"I don't know where he is," Howie said.


"That wasn't the question," Jim said. "I asked you when was the last time you saw him."


"When I brought him clean clothes on Saturday." All of Howie's answers had the sound of being rehearsed, but then they always did.


"You didn't see him yesterday after he got out?"


"He got out?" Howie's reply was quick and Jim thought lacking in surprise.


"Yeah, the judge sprung him," Jim said.


"Is everything okay, Howie?" Willard said timidly.


"Shut up, Willard."


Kenny came clattering up the stairs. He nodded at Jim, a smile of quiet joy on his face.


"Where were you yesterday, Howie?" Jim said.


"I was right here all day and all night," Howie said. "Right, Willard?"


"Right. So was Louis." Willard stared steadfastly at the floor.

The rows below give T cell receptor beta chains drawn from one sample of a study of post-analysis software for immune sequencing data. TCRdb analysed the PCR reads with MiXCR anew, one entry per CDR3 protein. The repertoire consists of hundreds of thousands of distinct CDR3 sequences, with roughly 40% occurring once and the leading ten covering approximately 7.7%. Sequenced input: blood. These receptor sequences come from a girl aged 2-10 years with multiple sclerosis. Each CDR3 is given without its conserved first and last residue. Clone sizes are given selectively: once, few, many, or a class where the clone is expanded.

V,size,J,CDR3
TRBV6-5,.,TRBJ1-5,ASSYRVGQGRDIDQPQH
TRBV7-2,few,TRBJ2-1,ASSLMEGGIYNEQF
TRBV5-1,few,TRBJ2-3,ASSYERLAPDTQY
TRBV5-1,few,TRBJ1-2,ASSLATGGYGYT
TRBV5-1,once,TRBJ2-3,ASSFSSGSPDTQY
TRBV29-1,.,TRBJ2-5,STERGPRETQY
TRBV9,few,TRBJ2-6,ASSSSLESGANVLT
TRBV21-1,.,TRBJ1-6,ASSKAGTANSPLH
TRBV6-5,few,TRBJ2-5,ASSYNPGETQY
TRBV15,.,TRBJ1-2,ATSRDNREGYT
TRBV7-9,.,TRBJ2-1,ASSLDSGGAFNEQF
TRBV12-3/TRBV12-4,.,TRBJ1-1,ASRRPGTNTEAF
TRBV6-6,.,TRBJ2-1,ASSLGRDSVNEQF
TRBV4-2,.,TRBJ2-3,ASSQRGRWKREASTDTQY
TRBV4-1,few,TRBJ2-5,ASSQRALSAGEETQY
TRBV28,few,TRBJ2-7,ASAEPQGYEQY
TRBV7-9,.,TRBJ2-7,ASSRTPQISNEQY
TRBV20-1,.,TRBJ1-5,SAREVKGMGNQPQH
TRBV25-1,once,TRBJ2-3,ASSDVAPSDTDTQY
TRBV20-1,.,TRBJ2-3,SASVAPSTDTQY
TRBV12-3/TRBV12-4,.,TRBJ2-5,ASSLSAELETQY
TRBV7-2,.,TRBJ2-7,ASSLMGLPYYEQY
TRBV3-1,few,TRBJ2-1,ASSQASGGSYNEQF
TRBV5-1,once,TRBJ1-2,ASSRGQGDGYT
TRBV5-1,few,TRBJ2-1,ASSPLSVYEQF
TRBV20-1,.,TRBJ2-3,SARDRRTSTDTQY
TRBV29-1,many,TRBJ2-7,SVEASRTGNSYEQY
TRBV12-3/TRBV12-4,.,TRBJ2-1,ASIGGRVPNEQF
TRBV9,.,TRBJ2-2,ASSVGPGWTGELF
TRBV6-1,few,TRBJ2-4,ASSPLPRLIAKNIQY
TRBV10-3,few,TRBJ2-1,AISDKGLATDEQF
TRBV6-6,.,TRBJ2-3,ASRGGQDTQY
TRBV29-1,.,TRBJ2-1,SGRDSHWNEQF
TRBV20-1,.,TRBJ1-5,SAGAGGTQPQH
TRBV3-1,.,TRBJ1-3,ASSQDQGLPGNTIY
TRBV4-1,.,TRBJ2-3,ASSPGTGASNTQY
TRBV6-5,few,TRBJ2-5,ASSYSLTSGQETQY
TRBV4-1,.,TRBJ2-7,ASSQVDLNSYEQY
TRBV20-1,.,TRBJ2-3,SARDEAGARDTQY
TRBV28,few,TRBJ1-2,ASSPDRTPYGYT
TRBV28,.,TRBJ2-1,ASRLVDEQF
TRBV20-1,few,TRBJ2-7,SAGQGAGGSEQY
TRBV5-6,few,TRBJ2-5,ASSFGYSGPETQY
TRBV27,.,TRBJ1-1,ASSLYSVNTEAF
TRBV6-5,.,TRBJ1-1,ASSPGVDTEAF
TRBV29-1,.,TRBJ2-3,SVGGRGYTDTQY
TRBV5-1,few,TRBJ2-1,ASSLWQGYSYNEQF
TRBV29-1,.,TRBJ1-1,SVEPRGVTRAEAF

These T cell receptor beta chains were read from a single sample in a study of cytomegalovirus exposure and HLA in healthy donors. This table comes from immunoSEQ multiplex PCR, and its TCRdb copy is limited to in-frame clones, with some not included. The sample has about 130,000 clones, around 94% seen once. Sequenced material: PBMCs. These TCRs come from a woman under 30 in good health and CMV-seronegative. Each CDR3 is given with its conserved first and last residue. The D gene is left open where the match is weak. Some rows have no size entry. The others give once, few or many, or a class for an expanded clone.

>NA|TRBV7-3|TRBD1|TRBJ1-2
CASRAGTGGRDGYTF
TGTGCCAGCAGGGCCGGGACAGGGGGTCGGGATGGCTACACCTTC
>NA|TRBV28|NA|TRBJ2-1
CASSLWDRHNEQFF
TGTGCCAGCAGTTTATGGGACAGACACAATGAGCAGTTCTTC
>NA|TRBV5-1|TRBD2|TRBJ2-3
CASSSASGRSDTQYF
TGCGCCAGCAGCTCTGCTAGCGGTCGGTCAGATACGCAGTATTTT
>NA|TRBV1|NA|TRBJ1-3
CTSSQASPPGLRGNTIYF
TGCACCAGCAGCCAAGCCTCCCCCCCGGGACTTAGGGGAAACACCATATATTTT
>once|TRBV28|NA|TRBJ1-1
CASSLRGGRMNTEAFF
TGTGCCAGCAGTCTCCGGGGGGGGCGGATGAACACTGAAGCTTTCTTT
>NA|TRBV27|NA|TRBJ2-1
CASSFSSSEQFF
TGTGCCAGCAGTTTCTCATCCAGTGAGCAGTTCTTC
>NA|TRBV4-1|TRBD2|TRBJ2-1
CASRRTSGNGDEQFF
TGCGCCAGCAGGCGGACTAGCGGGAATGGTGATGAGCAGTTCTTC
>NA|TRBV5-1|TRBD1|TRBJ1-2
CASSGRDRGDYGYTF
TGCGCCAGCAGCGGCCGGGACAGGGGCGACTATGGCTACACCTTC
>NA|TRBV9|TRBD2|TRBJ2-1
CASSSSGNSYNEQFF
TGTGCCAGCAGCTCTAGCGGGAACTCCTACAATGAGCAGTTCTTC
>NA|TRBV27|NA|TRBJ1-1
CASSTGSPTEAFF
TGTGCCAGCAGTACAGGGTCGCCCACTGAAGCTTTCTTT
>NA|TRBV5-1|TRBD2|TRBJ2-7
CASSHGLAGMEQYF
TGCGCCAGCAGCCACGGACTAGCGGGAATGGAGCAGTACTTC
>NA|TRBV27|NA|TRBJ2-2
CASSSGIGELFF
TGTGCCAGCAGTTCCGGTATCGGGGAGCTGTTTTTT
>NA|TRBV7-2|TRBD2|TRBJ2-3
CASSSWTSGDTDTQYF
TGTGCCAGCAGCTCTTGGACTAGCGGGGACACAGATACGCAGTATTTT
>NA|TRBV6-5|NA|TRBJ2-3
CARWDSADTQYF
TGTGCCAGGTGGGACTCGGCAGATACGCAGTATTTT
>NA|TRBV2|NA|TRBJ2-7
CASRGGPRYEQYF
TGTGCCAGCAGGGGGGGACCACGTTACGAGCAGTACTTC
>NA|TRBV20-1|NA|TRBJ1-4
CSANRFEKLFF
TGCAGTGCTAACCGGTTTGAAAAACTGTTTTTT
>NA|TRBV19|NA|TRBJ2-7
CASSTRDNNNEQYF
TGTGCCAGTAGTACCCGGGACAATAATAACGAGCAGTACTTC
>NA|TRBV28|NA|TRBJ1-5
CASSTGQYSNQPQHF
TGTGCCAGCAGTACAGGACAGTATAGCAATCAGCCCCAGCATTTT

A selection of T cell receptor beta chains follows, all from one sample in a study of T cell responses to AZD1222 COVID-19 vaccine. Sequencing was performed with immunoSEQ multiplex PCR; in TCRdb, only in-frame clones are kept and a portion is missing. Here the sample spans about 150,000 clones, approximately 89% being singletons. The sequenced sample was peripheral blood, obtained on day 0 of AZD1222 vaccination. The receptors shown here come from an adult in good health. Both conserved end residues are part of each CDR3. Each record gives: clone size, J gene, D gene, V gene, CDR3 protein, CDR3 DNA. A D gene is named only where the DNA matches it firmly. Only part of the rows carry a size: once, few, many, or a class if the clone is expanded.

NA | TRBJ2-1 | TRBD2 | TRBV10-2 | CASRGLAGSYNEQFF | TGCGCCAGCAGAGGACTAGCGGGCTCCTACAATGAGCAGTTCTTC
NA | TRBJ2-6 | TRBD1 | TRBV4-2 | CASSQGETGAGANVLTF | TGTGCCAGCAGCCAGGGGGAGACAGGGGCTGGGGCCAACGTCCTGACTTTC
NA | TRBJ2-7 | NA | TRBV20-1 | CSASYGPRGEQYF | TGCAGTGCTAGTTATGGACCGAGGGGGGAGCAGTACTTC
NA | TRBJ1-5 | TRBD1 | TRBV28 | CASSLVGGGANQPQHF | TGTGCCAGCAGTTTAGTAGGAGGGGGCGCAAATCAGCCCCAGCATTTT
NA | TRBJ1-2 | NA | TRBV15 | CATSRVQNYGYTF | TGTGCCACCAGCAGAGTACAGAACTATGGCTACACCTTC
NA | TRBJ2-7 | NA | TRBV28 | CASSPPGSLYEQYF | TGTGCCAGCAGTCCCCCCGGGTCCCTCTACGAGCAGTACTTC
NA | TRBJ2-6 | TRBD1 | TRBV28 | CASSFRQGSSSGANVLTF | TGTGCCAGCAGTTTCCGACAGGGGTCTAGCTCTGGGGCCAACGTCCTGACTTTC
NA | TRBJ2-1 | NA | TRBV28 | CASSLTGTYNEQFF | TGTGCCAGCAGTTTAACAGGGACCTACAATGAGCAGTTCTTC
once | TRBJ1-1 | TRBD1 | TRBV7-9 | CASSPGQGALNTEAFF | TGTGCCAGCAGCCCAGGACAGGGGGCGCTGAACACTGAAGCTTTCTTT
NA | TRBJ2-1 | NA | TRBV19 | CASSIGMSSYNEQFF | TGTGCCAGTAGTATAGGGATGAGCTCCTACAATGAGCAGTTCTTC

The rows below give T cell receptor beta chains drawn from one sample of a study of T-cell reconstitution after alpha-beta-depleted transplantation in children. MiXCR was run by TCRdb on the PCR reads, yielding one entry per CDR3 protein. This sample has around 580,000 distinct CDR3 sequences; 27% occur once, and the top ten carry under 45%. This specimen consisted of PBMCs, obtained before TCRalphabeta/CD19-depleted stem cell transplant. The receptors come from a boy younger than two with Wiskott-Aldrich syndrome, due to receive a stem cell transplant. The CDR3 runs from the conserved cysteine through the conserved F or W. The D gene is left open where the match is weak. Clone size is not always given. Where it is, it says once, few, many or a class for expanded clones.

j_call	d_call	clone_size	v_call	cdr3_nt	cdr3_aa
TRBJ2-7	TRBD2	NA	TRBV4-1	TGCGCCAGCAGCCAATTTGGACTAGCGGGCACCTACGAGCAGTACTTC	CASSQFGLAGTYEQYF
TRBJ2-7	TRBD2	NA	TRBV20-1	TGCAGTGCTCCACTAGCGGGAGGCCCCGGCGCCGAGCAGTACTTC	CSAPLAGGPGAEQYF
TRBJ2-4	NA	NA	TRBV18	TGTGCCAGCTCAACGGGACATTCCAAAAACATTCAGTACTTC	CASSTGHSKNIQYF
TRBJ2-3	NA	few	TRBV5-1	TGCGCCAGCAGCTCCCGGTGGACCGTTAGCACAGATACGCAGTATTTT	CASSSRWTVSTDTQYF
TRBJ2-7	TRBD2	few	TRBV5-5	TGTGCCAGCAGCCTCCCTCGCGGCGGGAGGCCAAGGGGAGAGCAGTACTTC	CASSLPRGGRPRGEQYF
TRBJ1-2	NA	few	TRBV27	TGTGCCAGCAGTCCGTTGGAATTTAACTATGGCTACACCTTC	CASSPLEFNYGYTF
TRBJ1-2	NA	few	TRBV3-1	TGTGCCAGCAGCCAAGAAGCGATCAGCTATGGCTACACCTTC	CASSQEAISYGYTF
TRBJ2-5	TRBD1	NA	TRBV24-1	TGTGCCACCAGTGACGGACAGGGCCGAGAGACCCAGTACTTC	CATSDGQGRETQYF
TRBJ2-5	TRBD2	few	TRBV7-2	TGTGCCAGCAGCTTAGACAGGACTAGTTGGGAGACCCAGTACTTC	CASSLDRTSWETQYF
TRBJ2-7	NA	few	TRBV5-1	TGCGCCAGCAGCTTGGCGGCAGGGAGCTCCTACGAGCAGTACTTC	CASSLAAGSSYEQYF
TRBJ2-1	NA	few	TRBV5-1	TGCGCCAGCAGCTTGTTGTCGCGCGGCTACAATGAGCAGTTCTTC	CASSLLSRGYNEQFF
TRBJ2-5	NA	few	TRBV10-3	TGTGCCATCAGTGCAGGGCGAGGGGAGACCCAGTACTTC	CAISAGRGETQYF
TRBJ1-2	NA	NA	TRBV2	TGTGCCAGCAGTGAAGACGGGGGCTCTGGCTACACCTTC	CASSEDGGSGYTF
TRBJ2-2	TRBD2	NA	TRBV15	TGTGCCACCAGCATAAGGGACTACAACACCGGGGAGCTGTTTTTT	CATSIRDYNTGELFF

"Louis was in jail last Saturday, Willard," Jim said, at the same time Howie said, "Willard, you fucking moron, shut up."


Willard flinched. He was wearing red, white, and blue polka-dot pajamas, and not little polka dots, either. They were too large, the sleeves hung off his hands and the legs draped over his feet. He looked like a mummy. A red, white, and blue polka-dotted mummy, with Anakin's head peeping out of his breast pocket.


There was something else, something that seemed a little off. Jim couldn't put his finger on it. But then there was always something about Willard that looked a little off. Howie and his rehearsed answers, Willard and his off-kilter attitude. Jim wondered what they would do now that Louis was dead. And then he wondered if Louis Deem had left a will.


"We were watching movies, weren't we, Willard?" Howie said. "Saturday night is movie night. We always watch movies on Saturday night."


"Movies," Willard said, looking hugely relieved. "Yeah, watching movies."


"What movie did you watch?" Kenny said.


"Blade Trinity,"
Howie said.


"Buffy the Vampire Slayer"
Willard said at the same time.